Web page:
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Many police departments are now equipping officers with body cameras that record video and audio of police encounters with citizens. The Montgomery County police routinely have body camera recordings that are made during investigations of incidents. Whether the audio recorded on body cameras is admissible in a subsequent criminal trial was explored in an unreported opinion last week from Maryland’s intermediate appellate Court in a case called Darnell Whitfield v. State of Maryland.
The opinion indicates that a woman and two thirteen-year-old friends were in a park, when they were approached by Whitfield who ended up striking one of the teens in the face. The police were called, and their interview with the victim was recorded on a police body camera. At trial, the victim and her two companions testified that Whitfield was drinking alcohol, engaged in unwanted conversation with them, and then struck the victim with a stick.
Over objection of the defense attorney, the trial judge allowed the State to play the audio from the body camera of the interview with the victim. During the recording, the victim in reply to a question as to whether she had been “sucker punched” said she had also been punched by the defendant. She also became audibly upset during the interview, and she had during her Court testimony. The Defendant did not testify, but his lawyer claimed that the striking of the victim was an accident during play fighting, and argued inconsistencies in the witness testimony. The jury deliberated all day before convicting Whitfield of assault and disorderly conduct.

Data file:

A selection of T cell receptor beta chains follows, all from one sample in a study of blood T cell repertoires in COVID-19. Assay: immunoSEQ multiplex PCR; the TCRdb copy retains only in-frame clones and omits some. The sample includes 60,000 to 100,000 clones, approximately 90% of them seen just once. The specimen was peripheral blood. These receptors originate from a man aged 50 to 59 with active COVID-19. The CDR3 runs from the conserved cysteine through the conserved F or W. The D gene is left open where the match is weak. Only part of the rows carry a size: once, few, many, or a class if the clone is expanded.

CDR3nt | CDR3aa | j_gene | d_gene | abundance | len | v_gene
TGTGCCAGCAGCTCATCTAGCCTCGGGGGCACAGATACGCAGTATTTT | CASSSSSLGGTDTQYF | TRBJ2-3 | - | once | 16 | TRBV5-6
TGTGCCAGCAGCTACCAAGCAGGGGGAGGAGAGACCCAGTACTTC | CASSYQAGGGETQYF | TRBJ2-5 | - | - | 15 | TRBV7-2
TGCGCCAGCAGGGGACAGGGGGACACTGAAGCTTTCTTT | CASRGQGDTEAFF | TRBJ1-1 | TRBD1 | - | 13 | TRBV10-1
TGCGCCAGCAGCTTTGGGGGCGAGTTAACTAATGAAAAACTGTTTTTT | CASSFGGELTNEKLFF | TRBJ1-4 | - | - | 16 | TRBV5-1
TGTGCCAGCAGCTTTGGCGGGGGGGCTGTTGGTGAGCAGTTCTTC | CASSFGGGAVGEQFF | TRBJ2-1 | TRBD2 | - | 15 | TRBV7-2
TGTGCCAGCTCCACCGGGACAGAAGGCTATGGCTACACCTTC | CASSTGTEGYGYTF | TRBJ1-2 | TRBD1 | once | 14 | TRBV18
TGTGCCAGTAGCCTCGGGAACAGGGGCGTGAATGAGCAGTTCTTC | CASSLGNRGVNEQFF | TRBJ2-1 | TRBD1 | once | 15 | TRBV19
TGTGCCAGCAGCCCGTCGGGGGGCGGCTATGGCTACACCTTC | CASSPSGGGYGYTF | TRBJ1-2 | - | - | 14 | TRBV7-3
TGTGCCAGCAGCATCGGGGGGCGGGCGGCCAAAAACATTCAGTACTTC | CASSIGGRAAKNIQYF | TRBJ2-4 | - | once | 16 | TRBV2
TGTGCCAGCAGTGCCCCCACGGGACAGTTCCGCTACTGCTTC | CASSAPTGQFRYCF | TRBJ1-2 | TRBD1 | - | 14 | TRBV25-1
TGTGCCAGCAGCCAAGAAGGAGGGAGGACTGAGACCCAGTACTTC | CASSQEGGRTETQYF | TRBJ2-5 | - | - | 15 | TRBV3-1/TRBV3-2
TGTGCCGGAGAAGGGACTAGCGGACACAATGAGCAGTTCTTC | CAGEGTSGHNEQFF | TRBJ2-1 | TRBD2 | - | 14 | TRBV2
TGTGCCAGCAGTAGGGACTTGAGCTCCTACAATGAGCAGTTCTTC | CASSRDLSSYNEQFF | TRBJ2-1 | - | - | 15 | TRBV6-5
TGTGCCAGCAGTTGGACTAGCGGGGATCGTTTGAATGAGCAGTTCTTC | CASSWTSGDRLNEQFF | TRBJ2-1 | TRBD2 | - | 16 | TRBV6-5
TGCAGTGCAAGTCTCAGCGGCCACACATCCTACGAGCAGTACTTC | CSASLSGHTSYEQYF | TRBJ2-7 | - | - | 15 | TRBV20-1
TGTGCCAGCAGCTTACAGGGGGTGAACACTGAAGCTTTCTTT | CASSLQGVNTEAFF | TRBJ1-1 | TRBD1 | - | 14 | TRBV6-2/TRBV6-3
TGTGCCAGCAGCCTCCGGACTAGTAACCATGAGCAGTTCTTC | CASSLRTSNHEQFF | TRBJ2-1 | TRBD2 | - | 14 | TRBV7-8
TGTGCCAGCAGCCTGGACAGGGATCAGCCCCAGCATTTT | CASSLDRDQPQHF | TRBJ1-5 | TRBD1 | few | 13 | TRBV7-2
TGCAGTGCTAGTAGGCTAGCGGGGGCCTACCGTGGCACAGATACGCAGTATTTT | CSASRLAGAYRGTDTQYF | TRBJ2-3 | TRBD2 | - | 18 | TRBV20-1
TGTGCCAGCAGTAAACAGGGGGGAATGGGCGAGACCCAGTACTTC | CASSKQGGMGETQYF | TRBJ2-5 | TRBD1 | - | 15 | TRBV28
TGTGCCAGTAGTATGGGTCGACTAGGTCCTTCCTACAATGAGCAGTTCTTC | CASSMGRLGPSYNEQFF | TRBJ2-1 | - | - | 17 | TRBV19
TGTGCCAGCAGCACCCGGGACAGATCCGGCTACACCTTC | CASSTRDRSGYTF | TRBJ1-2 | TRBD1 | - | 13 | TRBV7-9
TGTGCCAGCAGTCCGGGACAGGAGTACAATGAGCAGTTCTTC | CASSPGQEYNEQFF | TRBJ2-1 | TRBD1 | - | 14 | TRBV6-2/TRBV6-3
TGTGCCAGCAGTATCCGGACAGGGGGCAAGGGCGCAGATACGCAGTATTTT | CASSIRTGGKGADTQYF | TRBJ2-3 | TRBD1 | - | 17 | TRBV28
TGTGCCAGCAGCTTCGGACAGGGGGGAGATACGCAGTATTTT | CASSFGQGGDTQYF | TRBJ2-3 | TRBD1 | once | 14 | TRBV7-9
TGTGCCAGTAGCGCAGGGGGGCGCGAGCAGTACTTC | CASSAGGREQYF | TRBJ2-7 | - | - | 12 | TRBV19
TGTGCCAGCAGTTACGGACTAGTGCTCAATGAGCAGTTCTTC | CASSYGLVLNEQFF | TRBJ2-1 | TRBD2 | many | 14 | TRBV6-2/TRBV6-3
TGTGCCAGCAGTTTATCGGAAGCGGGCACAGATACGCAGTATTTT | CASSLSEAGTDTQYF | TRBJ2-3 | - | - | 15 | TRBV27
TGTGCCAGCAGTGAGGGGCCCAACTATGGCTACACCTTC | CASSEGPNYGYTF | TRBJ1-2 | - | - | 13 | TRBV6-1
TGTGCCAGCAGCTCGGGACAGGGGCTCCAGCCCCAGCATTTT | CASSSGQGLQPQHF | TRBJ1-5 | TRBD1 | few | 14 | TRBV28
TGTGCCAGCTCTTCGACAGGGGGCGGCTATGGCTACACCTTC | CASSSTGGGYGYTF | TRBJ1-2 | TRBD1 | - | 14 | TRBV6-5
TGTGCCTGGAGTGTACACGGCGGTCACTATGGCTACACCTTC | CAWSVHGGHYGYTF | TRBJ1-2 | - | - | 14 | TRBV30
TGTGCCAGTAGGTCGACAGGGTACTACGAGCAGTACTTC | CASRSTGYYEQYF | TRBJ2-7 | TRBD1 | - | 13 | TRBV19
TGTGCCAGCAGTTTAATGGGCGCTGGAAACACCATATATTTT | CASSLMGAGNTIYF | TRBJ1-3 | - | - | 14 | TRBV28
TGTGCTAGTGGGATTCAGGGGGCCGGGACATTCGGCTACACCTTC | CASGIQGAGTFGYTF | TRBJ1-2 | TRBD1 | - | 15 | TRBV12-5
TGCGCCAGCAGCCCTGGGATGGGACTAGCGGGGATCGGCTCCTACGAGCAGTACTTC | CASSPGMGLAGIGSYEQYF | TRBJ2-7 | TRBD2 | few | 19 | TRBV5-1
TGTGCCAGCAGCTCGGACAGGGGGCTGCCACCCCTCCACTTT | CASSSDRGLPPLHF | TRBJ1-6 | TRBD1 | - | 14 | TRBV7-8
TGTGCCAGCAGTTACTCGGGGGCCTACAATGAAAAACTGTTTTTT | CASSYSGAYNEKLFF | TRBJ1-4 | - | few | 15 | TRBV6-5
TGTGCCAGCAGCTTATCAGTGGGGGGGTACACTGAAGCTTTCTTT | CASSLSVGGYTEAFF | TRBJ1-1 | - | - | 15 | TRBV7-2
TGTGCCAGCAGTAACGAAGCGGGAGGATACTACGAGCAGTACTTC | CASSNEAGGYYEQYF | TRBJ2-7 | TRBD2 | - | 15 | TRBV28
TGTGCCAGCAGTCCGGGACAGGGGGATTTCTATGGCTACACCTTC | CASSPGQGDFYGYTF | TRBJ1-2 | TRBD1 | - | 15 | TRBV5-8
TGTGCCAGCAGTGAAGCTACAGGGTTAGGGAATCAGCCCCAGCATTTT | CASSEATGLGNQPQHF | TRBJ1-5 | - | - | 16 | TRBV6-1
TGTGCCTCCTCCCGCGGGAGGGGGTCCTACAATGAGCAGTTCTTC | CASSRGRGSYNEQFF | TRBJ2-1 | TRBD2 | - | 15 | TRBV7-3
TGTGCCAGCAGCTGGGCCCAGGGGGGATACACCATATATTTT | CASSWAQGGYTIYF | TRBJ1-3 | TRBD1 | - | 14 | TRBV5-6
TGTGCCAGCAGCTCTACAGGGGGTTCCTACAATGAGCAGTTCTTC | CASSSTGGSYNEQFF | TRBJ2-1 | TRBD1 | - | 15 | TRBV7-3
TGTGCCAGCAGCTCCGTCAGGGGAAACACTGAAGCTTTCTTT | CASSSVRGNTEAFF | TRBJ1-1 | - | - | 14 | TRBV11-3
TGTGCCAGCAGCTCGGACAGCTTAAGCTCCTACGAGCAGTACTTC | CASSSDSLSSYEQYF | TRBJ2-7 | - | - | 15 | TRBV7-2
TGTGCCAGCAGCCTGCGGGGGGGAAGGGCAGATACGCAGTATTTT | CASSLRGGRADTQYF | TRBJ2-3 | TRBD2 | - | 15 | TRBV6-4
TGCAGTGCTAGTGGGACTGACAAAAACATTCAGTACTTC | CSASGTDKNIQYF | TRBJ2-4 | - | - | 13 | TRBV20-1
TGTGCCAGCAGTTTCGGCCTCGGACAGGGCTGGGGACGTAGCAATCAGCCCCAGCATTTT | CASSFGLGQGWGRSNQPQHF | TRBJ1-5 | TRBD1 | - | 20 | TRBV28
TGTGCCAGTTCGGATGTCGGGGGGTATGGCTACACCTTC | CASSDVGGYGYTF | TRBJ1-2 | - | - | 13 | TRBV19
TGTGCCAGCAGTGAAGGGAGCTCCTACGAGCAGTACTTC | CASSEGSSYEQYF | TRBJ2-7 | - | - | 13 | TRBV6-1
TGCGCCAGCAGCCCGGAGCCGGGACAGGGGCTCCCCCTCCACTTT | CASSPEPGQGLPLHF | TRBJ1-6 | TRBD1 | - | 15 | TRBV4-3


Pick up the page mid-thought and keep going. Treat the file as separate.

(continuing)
The appellate Court reversed the conviction. It noted first that there is no rule that says body camera audio is automatically admissible. Recorded audio is subject to the rules of evidence on hearsay, where the statements are offered for the truth of the matter asserted. The Court rejected the argument that an exception to the rule excluding hearsay for “prior consistent statements” applied, since there was no showing that a motive to fabricate testimony arose here after the recording was made.
The Court went on to find that admitting this audio was not “harmless error,” as the jury made have found that the recording bolstered the credibility of the victim and made an accident less likely to have occurred. Its lengthy deliberation showed that this was a close case, which the State will have to decide whether to retry.
Thomas Patrick Ryan is a partner in the Rockville law firm of McCarthy Wilson, which specializes in civil litigation.